Loriga, together with the pilot Eduardo González-Gallarza,[6] continued flying in the last biplane. The pilot registered strong dust storms between Karachi and Agra, and takeoffs in fog after Calcutta, so they could only use their Stinchilla compass for navigation, the first time only instruments used in Spanish aviation. The two explorers landed in Aparri on 11 May at 2:20 in the afternoon; a multitude of Filipinos, whom the pilots described as frantic with enthusiasm, gathered around them and carried the Spaniards on their shoulders.

The pilots later wrote: "We must confess our emotions on stepping on that land, our temples pulsated violently, our hearts beat madly and childish tears flowed from our eyes."[1]

The final stage of their flight came in the morning of 13 May. Gallarza and Loriga bade farewell to the officials and residents of Aparri, dropping small Spanish flags over Tuguegarao, Iligan, and Echague along the way as a salute to them.

The pilots were escorted by 12 airplanes of the United States Army as they were halfway to Manila. At 11:20 in the morning, the two completed their mission.

On 27 May, Loriga Taboada traveled to Macao to meet with his engineer, disassemble the biplane and pack it for transportation in the steamship Claudio López before his departure to Spain.

First airplane landing in GaliciaEdit

Moreover, Loriga is recognized for being the first pilot in land in Galicia, his homeland, over the Monte do Toxo in Lalín 23 July 1927.

The same day of his return to Cuatro Vientos, Loriga died in an accident, when the aircraft crashed during a landing at Cuatro Vientos Airport outside Madrid. His fellow villagers raised money to honour him with a monument, tasked to Francisco Asorey, inaugurated in the village on 1933.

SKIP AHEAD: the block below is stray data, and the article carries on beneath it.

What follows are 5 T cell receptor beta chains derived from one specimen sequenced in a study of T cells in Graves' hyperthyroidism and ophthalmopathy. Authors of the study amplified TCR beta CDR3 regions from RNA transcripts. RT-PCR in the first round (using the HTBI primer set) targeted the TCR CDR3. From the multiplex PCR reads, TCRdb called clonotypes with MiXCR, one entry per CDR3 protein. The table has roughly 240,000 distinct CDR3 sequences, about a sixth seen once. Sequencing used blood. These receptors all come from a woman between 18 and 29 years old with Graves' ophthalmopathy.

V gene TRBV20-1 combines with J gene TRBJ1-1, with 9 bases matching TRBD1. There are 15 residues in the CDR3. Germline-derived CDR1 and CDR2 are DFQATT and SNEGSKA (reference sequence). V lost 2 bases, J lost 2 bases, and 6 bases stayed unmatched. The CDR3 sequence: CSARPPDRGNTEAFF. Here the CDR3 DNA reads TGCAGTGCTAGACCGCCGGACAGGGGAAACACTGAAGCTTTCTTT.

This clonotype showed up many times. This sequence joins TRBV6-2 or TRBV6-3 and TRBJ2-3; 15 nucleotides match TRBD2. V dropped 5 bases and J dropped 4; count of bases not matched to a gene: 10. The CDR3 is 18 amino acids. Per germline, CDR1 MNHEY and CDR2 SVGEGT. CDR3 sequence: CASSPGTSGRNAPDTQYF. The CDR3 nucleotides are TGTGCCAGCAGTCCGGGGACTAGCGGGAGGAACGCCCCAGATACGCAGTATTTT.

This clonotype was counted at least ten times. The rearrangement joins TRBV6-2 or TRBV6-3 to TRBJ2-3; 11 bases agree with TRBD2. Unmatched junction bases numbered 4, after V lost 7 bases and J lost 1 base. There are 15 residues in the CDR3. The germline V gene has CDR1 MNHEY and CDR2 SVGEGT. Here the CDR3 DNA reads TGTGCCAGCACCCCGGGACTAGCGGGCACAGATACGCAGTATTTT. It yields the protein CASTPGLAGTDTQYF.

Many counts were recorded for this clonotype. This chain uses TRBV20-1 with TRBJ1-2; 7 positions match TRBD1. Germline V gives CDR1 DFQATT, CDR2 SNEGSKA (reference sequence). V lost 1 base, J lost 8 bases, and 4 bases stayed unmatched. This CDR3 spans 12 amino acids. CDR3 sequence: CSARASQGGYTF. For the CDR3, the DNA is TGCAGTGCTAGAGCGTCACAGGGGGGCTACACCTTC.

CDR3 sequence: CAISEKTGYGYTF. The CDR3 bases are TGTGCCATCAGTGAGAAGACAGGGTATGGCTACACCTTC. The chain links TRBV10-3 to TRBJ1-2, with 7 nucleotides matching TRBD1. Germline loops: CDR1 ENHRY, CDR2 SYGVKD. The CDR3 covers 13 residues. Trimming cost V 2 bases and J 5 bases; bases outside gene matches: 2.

ReferencesEdit

  1. ^ a b Thomas P., Walsh (2013), "De Madrid a Manila. Paso Doble Español", Tin Pan Alley and the Philippines: American Songs of War and Love, 1898–1946: a Resource Guide, Rowman & Littlefield, pp. 259–260, ISBN 9780810886087
  2. ^ "EL PRIMER VIAJE DEL AUTOGIRO" MADRID CIENTIFICO, 1924. Nº 1128, página 9
  3. ^ Ambrose Coleman (2009), The Firars in the Philippines, BiblioBazaar, pp. 17–59
  4. ^ "Spanish Flier Missing in China". The New York Times. 3 May 1926. Retrieved 10 July 2018.
  5. ^ "SPANISH FLIER LOST ON TRIP TO MACAO; Captain Loriga Is Believed to Have Fallen into Chinese Waters". The New York Times. 4 May 1926. Retrieved 10 July 2018.
  6. ^ "Eduardo González-Gallarza"

Further readingEdit

Eduardo González Gallarza; Joaquín Lóriga Taboada (c. 1970), The Madrid-Manila flight, Philippine Airlines, p. 127, OCLC 415694

Arcilla, José S. (1998), An Introduction to Philippine History (4th ed.), Quezon City, Philippines: Ateneo de Manila University Press, p. 141, ISBN 971-550-261-X, OCLC 46698904 External link in |publisher= (help)